There is another reason so many dogs hate having their nails trimmed: nail clippers pinch!! If you use nail clippers on your dog, first of all always be sure that they are super sharp. The scissor type clipper can be sharpened, and you can get replacement blades for the guillotine type. I prefer the scissor type clipper because you have blades cutting from both sides of the nail. With the guillotine type, a lot of squeezing takes place before the blade actually cuts - and if you've ever gotten your finger pinched in a door, you know how very much that HURTS!! But even the scissor type squeezes the nail as it is cutting.

You can minimize this by beveling the nail as you cut it: Instead of cutting straight across the nail, cut a little at an angle from one side, then the other side and sort of whittle the nail down. This will greatly reduce the pressure on the nail, and has two added benefits: 1. You are less likely to cut into the quick and if you do, it probably won't be so bad (or bloody), and 2. this method reduces the razor-sharp cut nail edges.

This drawing demonstrates a straight-across cut which pinches (seen from above the dog's foot):

And this one demonstrates the beveling or whittling technique:

But the best method of all for shortening nails doesn't involve cutting them at all. A Dremel or other handheld rotary sanding tool works amazingly well. You do have to desensitize the dog to the noise of the tool, and you can't hold the tool on one spot on the nail for too long (more than 2 or 3 seconds) or it will get too hot and hurt the dog. You have to take care that long hair (yours OR the dog's!!) doesn't get caught in the rotating head. But a rotary sander gives you incredible control on how close you can get to the quick without injuring it, and you always finish with lovely smooth nails.

There is a FABULOUS web page that gives detailed instructions on exactly how to use a rotary sander to shorten a dog's nails. Go to and click on "How to Dremel Dog Nails" on the left side of the page.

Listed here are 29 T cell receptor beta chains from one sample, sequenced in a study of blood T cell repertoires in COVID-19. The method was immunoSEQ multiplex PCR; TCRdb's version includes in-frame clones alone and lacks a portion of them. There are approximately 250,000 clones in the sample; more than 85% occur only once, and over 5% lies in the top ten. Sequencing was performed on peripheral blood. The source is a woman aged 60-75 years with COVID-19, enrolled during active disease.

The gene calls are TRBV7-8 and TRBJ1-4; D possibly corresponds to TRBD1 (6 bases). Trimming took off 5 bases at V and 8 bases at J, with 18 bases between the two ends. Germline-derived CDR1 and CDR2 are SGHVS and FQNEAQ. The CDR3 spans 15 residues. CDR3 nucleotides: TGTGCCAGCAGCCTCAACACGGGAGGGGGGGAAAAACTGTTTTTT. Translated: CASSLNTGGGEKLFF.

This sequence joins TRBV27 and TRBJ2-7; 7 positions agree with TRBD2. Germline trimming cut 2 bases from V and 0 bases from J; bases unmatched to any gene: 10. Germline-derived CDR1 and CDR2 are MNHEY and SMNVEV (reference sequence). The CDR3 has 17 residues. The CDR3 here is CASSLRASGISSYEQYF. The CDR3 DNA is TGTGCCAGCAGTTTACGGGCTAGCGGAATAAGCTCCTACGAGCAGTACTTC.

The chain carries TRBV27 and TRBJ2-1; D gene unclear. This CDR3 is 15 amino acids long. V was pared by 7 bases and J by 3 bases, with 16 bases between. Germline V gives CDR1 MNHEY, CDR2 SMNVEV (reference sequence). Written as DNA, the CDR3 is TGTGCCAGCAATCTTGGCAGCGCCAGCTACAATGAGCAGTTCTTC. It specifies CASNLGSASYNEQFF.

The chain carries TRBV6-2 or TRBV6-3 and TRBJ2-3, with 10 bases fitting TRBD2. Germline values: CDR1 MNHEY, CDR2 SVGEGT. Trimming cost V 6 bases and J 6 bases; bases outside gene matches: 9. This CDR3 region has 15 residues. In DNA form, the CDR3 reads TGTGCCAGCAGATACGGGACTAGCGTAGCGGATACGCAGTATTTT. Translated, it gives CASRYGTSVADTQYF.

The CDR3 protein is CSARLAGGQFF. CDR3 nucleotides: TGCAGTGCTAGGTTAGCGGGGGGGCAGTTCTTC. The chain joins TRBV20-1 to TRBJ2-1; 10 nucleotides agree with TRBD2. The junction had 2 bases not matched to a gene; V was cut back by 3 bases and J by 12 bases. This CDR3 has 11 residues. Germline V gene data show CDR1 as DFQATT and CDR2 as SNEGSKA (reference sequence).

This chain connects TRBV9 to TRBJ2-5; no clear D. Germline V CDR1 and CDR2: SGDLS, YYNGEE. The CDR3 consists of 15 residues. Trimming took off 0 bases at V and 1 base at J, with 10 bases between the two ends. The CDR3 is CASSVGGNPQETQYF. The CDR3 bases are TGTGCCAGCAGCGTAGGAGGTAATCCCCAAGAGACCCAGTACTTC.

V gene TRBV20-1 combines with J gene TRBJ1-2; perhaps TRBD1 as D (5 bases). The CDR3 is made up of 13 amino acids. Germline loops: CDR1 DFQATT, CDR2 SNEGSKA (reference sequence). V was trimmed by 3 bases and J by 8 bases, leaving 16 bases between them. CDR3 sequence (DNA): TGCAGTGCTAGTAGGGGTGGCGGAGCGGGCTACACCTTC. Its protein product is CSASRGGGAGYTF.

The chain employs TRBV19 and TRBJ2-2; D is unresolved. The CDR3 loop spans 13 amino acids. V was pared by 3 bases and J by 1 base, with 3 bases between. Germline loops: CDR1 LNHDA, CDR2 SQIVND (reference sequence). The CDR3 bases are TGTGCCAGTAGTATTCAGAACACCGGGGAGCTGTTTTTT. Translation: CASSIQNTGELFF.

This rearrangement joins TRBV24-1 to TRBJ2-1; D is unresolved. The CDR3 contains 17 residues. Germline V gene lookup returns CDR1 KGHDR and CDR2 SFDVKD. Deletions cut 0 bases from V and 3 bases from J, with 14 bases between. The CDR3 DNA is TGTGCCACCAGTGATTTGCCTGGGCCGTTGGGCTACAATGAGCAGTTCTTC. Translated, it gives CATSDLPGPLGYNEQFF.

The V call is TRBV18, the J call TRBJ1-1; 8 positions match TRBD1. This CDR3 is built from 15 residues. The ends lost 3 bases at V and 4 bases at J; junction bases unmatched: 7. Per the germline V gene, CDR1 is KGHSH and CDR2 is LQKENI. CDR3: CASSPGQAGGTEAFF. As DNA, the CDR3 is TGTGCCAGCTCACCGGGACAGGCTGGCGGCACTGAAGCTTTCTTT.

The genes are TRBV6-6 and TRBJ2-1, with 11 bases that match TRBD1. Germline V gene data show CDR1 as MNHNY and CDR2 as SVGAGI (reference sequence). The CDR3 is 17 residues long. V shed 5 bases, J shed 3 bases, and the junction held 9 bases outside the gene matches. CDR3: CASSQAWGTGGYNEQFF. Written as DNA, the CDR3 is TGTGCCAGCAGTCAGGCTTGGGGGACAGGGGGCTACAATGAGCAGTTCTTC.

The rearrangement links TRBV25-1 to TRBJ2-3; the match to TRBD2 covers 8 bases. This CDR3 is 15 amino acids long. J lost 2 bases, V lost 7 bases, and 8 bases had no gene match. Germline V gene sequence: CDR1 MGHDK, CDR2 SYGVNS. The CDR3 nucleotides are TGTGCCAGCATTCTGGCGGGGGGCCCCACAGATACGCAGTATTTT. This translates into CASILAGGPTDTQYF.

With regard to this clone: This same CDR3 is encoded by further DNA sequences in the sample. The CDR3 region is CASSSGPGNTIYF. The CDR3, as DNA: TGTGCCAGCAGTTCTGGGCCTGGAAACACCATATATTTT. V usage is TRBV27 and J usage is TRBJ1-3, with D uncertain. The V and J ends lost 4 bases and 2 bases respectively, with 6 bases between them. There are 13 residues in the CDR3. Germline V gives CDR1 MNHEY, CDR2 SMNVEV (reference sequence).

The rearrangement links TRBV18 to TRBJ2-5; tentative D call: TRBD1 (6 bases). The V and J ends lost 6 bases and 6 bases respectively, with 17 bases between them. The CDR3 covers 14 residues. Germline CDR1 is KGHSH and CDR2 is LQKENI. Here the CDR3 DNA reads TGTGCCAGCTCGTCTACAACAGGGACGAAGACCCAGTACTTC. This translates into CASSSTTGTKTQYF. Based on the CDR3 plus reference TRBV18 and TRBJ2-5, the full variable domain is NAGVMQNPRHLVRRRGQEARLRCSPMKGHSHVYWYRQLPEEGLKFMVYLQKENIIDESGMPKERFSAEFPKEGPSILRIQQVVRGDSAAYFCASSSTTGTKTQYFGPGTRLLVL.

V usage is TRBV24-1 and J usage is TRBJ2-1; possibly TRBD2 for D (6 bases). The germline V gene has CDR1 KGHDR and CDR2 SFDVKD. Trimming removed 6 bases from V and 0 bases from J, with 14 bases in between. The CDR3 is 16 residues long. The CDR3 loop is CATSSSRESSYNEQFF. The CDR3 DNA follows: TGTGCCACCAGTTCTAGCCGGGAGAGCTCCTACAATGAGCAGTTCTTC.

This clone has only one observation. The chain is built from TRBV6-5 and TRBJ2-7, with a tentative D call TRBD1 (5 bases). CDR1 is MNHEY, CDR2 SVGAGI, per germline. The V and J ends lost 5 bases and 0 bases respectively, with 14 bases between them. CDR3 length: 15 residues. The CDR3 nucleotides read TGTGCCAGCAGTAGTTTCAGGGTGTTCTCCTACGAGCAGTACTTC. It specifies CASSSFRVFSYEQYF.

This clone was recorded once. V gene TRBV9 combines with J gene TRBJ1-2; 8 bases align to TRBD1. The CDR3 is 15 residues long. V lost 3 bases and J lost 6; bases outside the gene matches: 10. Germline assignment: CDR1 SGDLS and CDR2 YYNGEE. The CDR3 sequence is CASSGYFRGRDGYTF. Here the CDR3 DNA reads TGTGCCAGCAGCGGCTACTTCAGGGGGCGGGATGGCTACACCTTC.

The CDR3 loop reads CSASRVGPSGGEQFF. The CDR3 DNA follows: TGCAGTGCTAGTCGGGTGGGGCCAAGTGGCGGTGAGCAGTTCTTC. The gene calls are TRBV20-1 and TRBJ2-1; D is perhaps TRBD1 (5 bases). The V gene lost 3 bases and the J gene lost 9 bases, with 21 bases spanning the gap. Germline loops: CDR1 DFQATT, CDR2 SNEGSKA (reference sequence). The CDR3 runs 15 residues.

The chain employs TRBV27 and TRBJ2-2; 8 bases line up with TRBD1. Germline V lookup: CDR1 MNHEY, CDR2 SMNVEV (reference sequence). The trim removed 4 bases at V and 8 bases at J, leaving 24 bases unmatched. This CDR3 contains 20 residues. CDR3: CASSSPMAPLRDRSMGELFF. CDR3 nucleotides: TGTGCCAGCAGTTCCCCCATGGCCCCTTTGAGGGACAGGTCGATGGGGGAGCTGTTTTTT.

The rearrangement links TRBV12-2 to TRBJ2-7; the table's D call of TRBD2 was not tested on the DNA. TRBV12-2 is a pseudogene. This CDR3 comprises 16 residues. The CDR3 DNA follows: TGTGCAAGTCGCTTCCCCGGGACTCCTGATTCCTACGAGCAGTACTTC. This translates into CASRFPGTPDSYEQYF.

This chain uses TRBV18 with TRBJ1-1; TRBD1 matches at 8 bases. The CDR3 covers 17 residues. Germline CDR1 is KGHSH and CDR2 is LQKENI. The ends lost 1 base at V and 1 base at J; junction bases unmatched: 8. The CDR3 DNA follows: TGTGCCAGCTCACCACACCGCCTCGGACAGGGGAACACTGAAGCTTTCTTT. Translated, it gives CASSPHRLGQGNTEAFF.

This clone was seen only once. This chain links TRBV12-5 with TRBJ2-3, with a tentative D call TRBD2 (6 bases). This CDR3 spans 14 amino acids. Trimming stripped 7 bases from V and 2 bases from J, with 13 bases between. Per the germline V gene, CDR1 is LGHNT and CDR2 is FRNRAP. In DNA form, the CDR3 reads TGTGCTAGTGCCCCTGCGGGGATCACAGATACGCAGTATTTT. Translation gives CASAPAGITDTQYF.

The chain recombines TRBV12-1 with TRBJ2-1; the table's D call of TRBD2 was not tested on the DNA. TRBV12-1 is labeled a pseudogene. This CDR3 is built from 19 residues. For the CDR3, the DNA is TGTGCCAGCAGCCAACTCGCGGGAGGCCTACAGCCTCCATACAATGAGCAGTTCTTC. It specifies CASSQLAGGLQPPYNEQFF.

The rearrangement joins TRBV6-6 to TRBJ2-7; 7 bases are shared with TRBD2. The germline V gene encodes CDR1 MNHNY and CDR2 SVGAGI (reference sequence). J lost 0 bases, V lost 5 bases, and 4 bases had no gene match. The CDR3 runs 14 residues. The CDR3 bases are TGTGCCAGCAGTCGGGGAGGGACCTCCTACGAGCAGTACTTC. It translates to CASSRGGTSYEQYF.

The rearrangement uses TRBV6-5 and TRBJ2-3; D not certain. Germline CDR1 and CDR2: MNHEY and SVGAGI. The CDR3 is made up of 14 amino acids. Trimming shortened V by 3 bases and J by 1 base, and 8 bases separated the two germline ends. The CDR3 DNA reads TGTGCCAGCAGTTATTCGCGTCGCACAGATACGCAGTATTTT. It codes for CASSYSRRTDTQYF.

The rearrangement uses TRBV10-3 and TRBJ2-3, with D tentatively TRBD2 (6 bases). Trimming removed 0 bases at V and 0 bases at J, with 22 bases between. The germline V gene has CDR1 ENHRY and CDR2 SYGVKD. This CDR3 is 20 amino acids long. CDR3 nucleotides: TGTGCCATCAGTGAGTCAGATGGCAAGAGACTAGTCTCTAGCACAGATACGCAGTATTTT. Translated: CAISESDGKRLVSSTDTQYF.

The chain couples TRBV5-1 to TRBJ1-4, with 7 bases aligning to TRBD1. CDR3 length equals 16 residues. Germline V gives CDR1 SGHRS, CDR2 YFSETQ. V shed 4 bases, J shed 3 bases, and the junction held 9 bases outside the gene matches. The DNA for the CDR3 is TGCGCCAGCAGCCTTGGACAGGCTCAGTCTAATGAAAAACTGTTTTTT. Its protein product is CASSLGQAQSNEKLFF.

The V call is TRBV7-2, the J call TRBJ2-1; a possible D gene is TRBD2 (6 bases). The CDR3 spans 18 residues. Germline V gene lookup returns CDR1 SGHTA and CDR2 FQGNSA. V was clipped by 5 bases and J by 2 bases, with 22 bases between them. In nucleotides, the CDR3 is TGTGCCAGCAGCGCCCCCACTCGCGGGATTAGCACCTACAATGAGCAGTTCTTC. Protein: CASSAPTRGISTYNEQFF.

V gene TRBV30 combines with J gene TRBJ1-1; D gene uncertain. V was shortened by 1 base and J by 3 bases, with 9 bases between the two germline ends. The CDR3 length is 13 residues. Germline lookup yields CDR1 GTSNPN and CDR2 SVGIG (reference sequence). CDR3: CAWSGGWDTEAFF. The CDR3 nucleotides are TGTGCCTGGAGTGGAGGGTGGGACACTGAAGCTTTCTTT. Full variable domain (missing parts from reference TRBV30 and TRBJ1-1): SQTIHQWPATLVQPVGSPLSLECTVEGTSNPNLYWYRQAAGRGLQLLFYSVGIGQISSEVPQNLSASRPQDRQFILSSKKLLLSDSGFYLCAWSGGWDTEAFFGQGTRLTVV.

Here are some pictures that show how a dog's nails SHOULD look:

Danes are one of the breeds that have "cat" feet, meaning that the foot is round and compact. With this type of foot it is especially important to keep the nails very short - otherwise the nails on the outer toes of the foot can wear sores on the sides of the inner toes.

Once someone told me that their vet told them that their puppy's nails were TOO short! This was a perfectly healthy pup with nice short nails. I have never heard of any other vet saying anything like this, and it amazed me!! And upset me - the last thing we need is some vet discouraging responsible owners from keeping their dog's nails nice and short! The only thing I could think of was that maybe the vet thought the nails had been "quicked back". This means intentionally cutting the nail very short, into the quick. It is cruel unless done under anesthesia - and even then the risk of infection can be high. But this puppy's nails had never been quicked, they had just been kept short.

Last thought on the subject: if all else fails take your dog to your vet or to a groomer regularly (that means at LEAST once a month) and have the professionals trim his nails. It's an inconvenience and an expense but if you can't or won't trim your dog's nails yourself, or if your dog might bite you if you try then it's your only choice.

Remember - taking care of your dog's nails is NOT optional!! It is a basic requirement, just as important as keeping the dog's coat free of mats and his skin free of parasites.